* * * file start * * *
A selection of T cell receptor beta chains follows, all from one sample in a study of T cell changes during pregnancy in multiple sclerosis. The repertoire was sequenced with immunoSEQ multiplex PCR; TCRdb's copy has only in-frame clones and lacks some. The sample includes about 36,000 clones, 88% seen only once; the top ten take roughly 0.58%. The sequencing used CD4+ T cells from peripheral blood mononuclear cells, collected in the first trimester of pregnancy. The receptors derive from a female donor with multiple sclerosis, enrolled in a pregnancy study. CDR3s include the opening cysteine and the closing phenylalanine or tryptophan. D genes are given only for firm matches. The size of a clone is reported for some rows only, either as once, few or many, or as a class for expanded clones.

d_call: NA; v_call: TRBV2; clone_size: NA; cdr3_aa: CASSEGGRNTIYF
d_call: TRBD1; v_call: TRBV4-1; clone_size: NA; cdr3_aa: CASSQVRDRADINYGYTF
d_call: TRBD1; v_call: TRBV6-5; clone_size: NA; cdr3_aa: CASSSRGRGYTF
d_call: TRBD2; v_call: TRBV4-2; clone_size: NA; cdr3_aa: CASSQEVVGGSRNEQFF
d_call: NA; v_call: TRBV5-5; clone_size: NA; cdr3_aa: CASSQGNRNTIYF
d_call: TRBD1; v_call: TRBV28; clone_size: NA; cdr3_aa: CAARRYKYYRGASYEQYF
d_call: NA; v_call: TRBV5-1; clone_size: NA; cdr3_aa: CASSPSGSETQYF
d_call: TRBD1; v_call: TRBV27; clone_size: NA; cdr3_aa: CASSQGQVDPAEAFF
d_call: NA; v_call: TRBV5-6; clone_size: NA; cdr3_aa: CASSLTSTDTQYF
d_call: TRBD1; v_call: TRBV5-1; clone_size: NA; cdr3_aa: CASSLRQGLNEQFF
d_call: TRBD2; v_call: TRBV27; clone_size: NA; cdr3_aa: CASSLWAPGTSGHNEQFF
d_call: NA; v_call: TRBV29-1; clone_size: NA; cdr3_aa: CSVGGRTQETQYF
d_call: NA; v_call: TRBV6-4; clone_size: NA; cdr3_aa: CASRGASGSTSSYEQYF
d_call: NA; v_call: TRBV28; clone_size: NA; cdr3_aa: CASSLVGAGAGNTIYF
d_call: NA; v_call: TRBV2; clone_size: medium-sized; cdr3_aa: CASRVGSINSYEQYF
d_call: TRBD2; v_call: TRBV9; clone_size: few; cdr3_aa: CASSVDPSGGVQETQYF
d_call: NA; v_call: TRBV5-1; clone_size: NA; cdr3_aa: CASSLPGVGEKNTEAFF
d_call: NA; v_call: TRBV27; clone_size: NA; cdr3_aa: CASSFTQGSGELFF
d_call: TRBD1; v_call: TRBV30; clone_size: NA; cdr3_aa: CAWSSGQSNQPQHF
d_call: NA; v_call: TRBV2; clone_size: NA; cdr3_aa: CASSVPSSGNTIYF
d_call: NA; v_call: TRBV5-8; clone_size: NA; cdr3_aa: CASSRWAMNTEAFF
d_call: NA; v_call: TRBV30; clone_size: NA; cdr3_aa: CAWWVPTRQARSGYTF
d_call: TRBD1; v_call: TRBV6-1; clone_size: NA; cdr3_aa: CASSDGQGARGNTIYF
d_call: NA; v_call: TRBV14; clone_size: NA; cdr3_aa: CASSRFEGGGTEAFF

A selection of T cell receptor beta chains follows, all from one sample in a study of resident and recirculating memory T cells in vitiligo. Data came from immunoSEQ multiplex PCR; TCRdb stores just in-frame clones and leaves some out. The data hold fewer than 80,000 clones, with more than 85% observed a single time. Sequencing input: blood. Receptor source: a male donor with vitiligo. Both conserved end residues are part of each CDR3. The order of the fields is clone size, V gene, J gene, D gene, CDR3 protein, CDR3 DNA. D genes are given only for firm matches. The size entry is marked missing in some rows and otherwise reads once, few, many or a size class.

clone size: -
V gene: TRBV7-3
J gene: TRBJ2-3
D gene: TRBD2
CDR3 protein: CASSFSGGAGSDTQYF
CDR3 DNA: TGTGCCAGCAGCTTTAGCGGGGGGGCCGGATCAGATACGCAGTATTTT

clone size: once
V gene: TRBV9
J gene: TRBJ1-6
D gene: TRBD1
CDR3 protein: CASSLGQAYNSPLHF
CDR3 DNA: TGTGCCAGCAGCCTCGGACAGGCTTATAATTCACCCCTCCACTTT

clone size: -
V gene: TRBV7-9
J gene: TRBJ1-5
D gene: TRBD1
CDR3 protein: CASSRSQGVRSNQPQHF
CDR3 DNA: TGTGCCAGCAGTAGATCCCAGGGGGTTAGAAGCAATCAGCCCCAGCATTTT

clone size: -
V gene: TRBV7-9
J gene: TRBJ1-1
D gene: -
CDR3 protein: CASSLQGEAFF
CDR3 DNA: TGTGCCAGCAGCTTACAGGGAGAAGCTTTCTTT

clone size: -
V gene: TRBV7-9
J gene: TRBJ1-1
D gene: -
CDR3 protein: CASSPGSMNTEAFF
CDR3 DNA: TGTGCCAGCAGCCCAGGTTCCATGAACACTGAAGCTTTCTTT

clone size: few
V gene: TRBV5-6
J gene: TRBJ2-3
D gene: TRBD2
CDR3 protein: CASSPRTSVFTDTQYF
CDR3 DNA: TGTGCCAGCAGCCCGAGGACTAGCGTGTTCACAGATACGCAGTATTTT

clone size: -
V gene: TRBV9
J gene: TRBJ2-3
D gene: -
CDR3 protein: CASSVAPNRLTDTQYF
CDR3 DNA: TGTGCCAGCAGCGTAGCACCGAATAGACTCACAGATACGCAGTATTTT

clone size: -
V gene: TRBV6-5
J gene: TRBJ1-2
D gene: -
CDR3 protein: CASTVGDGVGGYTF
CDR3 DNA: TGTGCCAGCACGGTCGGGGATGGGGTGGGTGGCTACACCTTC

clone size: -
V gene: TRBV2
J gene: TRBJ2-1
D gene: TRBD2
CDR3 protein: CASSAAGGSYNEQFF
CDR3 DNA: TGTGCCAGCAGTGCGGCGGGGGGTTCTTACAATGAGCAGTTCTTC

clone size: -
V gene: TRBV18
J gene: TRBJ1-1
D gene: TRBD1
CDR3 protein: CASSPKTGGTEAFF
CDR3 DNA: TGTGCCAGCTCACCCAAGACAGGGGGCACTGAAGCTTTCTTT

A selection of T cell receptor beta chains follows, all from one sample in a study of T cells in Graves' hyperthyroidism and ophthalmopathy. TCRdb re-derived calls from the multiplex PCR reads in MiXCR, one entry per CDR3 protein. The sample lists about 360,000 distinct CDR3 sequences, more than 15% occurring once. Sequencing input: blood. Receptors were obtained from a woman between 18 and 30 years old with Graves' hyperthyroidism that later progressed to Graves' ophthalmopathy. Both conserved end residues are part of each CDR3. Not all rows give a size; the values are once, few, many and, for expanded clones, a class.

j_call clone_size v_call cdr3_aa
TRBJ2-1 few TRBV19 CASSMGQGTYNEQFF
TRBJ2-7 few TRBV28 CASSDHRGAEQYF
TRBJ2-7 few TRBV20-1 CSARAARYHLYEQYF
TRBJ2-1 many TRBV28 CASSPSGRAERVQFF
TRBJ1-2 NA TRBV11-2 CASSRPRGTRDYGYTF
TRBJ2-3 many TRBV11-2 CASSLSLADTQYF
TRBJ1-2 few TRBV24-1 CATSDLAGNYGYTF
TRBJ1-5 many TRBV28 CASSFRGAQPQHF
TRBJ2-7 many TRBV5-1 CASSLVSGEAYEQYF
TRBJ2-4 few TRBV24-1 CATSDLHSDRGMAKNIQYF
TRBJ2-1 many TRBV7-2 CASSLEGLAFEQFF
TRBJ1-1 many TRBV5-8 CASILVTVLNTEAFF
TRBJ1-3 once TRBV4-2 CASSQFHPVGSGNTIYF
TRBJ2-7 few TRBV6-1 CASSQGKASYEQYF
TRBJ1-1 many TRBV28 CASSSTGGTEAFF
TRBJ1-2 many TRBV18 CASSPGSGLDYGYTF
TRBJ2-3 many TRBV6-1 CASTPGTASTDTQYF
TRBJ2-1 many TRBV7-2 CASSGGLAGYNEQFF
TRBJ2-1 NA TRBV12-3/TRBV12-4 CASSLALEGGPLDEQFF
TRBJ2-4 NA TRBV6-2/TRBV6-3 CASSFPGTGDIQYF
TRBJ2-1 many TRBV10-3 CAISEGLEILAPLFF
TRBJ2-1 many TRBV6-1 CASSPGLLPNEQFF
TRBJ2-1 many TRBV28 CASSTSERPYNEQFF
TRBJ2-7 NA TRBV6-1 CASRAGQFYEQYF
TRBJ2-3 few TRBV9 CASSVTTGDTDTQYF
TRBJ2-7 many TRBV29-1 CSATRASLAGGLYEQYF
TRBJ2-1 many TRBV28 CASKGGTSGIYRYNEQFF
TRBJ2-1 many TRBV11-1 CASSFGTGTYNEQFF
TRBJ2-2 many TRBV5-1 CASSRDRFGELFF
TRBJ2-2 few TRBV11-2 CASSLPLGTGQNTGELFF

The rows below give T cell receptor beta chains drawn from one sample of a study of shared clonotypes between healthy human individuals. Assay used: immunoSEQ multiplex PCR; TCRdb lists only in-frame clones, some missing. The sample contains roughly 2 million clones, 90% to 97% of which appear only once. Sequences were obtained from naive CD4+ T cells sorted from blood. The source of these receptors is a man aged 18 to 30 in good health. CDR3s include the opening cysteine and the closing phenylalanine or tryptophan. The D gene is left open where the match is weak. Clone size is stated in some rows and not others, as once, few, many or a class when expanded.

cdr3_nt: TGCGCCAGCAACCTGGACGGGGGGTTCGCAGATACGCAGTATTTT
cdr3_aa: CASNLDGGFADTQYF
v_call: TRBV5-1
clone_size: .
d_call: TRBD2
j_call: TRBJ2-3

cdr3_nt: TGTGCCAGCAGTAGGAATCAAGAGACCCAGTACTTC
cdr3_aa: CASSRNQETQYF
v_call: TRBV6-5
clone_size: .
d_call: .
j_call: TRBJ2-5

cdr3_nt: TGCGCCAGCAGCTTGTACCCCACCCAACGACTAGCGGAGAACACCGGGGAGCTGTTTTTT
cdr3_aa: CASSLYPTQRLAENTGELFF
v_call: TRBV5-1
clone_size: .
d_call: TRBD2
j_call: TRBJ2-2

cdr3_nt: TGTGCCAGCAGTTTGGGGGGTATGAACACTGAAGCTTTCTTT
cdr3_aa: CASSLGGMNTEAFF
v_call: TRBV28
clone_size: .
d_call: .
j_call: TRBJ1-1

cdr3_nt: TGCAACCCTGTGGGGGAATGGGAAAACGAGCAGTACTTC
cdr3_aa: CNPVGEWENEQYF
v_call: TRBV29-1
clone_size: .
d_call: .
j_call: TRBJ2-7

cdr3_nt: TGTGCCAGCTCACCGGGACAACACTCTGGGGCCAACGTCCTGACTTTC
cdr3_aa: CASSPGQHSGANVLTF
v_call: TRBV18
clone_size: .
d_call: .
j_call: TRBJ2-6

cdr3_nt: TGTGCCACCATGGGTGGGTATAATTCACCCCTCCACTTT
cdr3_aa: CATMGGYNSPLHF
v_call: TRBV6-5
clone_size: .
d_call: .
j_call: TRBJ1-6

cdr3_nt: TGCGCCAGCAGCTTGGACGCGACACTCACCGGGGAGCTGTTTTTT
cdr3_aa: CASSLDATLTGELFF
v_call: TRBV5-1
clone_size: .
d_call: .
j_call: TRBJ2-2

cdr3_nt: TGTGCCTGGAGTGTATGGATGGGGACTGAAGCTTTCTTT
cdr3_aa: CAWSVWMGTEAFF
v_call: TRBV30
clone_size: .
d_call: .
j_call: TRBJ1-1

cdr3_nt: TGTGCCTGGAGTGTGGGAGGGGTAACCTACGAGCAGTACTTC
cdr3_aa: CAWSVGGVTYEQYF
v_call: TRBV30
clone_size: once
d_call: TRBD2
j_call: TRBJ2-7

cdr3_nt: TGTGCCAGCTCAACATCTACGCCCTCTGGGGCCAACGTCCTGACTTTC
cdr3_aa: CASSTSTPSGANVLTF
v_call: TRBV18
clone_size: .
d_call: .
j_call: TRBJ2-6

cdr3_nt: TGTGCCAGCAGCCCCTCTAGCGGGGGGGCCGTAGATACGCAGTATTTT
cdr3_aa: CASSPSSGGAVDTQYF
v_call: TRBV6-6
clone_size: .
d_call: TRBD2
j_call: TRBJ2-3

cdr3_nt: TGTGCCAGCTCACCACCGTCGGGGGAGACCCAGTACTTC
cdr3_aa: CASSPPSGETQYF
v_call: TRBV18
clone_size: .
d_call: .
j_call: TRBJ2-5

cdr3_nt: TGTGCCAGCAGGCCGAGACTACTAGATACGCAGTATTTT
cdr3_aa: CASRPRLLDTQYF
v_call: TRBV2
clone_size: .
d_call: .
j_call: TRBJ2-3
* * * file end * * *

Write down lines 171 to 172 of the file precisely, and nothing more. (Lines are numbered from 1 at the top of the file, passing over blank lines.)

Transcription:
clone_size: .
d_call: .